Regulators will release a report today that says the variable annuity business is plagued by abusive sales tactics and will urge consumers to be cautious.
The report, by the Securities and Exchange Commission and the NASD, finds that annuities are frequently sold to people without regard to their financial circumstances, said a person familiar with the review.
The SEC's staff is expected to refer some of its findings to the agency's enforcement division for possible action, this person said.
The report's findings are expected to add pressure to the booming variable annuity business as regulators consider imposing new rules.
Variable annuities are retirement savings vehicles that aren't taxed until funds are withdrawn. The investor's money is typically placed in a stock or bond mutual fund that has the added protection of insurance that guarantees regular payments until death, which is known as an annuity.
Critics say annuities are often a bad deal in which consumers pay high fees for the benefits and brokers often don't disclose all the charges.
Variable annuity sales jumped tenfold during the 1990s, and last year assets in the industry increased 20% to about $985 billion.
An SEC spokeswoman declined to comment on the report, except to confirm that it would be released today. With the report, the agency is expected to issue a consumer alert reminding investors that variable annuities are not suitable for everyone.
The report finds that annuities may be especially inappropriate for people who cannot tie up their money for a long time. That's because the contracts typically require investors to pay surrender charges if they withdraw more than 10% of their money in any of the first seven or so years, with exceptions for emergencies.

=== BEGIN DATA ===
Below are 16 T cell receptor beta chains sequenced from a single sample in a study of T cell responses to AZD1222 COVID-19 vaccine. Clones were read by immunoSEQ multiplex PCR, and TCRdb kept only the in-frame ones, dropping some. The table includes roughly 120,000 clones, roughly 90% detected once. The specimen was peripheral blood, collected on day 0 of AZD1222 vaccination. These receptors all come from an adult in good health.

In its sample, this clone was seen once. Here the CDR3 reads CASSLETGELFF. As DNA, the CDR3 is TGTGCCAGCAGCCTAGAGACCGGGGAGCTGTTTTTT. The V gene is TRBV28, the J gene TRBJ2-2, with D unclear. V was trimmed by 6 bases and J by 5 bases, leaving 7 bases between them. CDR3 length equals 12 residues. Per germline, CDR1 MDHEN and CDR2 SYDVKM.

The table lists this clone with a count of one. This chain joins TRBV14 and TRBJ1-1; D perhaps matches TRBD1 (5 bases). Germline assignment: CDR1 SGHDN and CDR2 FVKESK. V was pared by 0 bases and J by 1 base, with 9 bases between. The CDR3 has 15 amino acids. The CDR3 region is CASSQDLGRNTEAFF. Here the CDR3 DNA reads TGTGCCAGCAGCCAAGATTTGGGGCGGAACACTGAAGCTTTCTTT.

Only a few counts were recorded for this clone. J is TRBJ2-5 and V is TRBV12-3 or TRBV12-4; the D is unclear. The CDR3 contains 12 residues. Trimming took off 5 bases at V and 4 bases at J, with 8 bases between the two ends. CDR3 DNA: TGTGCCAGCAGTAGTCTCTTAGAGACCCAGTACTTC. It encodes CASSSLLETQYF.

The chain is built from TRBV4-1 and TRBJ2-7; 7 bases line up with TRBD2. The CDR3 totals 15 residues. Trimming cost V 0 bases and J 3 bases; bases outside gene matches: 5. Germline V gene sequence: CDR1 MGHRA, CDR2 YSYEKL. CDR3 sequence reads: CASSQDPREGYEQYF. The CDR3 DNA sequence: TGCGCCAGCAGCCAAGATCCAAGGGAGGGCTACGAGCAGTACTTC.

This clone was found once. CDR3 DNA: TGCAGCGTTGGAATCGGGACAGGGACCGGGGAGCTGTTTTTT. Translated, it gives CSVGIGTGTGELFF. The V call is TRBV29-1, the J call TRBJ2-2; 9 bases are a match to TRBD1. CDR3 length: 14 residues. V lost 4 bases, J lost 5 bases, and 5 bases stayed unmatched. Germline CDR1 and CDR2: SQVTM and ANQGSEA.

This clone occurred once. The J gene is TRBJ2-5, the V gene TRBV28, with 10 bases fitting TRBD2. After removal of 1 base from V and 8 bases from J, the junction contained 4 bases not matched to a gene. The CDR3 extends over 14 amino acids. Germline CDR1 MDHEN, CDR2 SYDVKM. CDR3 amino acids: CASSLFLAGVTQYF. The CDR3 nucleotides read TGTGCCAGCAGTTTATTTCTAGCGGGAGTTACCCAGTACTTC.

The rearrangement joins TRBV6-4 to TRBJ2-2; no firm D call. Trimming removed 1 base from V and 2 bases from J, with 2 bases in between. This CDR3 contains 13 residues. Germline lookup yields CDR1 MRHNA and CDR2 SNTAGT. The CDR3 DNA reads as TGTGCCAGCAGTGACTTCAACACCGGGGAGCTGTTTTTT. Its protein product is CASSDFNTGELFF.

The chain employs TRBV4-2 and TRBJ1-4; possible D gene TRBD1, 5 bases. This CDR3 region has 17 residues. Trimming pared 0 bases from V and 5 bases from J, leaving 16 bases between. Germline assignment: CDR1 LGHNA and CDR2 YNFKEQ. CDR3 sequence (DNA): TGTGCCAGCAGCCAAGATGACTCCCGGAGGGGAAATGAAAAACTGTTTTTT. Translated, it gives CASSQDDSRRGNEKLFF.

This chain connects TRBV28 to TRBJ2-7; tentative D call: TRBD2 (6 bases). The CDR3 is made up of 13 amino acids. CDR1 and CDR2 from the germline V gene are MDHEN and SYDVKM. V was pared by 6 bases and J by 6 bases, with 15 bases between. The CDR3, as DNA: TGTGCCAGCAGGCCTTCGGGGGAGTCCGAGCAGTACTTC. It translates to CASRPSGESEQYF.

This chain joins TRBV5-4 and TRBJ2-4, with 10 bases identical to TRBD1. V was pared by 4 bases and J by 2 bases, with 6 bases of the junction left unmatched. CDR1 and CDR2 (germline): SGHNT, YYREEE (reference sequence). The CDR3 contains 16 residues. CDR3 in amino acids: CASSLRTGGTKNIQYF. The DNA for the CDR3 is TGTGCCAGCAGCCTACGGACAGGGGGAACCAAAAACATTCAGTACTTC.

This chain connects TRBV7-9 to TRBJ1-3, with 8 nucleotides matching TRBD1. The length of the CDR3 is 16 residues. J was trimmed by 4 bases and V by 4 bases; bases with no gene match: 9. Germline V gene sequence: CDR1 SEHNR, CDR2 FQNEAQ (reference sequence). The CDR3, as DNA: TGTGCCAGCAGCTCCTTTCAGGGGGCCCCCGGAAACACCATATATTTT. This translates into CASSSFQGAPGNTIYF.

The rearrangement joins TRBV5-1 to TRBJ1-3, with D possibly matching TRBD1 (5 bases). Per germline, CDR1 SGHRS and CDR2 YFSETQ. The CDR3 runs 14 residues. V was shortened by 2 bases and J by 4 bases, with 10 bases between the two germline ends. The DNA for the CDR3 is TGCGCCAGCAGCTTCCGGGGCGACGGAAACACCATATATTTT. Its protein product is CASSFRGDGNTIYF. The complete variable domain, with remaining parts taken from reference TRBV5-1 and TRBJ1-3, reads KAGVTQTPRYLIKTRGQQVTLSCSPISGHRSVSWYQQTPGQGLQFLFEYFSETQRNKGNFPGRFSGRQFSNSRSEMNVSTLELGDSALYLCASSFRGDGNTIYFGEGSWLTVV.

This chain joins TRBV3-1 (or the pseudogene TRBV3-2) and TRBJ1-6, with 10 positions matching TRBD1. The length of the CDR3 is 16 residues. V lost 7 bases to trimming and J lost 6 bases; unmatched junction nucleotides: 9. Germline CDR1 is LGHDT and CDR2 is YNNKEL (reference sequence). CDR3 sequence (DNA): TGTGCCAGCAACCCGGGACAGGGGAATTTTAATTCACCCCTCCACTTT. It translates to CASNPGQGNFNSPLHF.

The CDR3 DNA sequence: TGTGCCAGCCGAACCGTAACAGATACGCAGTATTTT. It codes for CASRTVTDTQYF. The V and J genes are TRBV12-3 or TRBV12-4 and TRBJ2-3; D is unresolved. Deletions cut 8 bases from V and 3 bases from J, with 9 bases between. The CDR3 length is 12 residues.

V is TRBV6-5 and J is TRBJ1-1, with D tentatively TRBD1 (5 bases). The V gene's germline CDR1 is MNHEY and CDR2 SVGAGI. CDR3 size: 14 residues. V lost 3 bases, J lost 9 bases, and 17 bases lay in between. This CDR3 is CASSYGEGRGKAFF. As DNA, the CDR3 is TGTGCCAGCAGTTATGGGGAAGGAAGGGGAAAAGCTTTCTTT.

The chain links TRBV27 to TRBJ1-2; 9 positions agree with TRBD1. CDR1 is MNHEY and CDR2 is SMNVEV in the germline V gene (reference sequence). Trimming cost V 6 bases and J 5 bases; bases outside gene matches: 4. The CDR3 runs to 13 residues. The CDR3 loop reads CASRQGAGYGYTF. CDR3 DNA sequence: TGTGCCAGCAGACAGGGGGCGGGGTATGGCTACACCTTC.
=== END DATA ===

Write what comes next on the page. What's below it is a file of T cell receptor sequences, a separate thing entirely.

The report is expected to cite several examples of brokers making unsuitable recommendations to seniors and other investors. In some instances, investors had to mortgage their houses to afford the contracts, the source said. In other instances, consumers were not told about all the investment risks and expenses associated with the products, the report is expected to say.
Regulators and financial planners say that variable annuities can be useful as long-term investments but that consumers should be aware of their intricacies, including the surrender charges. In addition, ongoing expenses for the funds are usually higher than those for mutual funds.
Defenders of variable annuities note that the products offer far more features than mutual funds. In addition to guaranteed payments, annuities offer a "death benefit." When an annuity owner dies, his or her heirs are guaranteed to get at least the amount of the original investment.
For retirement savers, annuities also contain no investment caps -- unlike individual retirement accounts, 401(k)s and similar vehicles that are also tax-deferred.
The NASD -- the brokerage industry's self-regulatory organization formerly known as the National Assn. of Securities Dealers -- recently proposed a sweeping set of rules governing the sales and marketing of variable annuities. The NASD's plan would require additional supervisory approval by any brokerage selling the products, as well as new training for brokers and "plain English" disclosure regarding the contract details at the point of sale.
In recent years, the NASD has brought approximately 80 enforcement actions against brokers alleging abusive practices in the sale of variable annuities. Among other abuses, brokers have been accused of "churning." Churning refers to the practice of getting investors to trade in old annuities for new ones to generate sales commissions.
In May, the NASD fined three securities firms and one broker a total of $503,000 for violations involving variable annuity transactions. Two brokers were barred from the industry.
Times staff writers Walter Hamilton in New York and Jonathan Peterson in Washington contributed to this report.